Have You Been Unfairly Dismissed?

Your employer has told you that you are being dismissed. What can you do?


The letter confirming your dismissal should tell you that you have the right to appeal internally against your employer’s decision to dismiss you and how you need to go about doing this.

It is important that you make use of this internal appeal procedure before considering any sort of litigation, even if you don’t think that your employer will change its mind.  This is because the Employment Tribunal has the power to penalise you if you unreasonably fail to appeal.  This happens by reducing any compensation that you may be awarded if you are successful with an unfair dismissal claim.  Further details are set out in the ACAS Code of Practice on Disciplinary and Grievance Procedures (“ACAS Code”) and in our separate guide on disciplinary and grievance procedures.

Unfair Dismissal

ACAS Early Conciliation

ACAS (the Advisory Conciliation and Arbitration Service) is a free, independent and impartial organisation that can help to try to resolve the dispute between you and your employer without the need to bring proceedings in the Employment Tribunal.

In most cases, you will not be able to issue a claim in the Employment Tribunal unless you have referred your case to ACAS for early conciliation in the first instance.

You can start the early conciliation process either by contacting ACAS by telephone or by completing the early conciliation notification form online.  You will then be contacted by an ACAS conciliation officer who will ask you for some basic administrative details and whether you wish to engage in early conciliation.  ACAS will not contact your employer if you do not want them to do so.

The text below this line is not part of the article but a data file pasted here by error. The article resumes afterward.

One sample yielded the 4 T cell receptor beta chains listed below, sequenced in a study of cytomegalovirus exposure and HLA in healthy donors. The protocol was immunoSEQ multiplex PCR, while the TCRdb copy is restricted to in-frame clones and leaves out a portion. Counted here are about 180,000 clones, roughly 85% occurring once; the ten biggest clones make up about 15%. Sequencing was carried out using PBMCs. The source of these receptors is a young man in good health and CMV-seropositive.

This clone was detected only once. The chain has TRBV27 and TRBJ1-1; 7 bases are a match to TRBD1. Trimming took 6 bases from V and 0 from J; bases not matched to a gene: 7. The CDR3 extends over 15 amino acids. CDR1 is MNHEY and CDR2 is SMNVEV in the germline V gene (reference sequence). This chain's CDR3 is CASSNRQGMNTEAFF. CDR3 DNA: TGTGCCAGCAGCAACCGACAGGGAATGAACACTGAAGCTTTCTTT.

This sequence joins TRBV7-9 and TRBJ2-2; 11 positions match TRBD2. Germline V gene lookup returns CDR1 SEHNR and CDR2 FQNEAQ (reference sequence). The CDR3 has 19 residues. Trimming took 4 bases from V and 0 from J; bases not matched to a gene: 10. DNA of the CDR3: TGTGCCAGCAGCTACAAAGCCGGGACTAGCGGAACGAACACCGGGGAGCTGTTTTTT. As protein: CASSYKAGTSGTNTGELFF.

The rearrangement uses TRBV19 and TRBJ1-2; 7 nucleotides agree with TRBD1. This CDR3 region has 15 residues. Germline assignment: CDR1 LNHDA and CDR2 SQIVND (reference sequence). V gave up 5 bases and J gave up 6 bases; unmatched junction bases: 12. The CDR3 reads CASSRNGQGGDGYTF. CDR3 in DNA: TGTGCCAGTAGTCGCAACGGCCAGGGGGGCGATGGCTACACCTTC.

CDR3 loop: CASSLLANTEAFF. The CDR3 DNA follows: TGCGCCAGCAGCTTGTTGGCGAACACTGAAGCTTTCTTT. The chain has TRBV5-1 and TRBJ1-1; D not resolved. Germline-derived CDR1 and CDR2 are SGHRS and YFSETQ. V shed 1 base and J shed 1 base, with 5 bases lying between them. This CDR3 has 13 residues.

If you don’t want to engage in early conciliation, or if the process does not resolve the dispute satisfactorily, you will be given an early conciliation certificate containing the reference number that you need to include with your claim form if you decide to issue proceedings in the Employment Tribunal.

Bringing an Unfair Dismissal Claim

Employees who have been dismissed and (in most cases) have 2 years of continuous service with their employer have the right to bring a claim for unfair dismissal in the Employment Tribunal.

When considering whether your dismissal was fair or unfair, the Employment Tribunal will consider:

(1)        Whether there was a fair reason for your dismissal; and

(2)        Whether your employer actually reasonably in all the circumstances.

The Potentially Fair Reasons for Dismissal

There are 5 potentially fair reasons for your employer to dismiss you:

  • Conduct;
  • Capability;
  • Redundancy;
  • Breach of a statutory requirement; and
  • “Some other substantial reason”.

The Requirement to Act Reasonably

As well as being able to identify a potentially fair reason for dismissal, your employer must also be able to show that it was reasonable in all the circumstances to dismiss you for that reason.

In order to do this, your employer needs to be able to show that it followed a fair procedure before reaching the decision to dismiss you.  The requirements for a fair procedure vary according to the reason for your dismissal.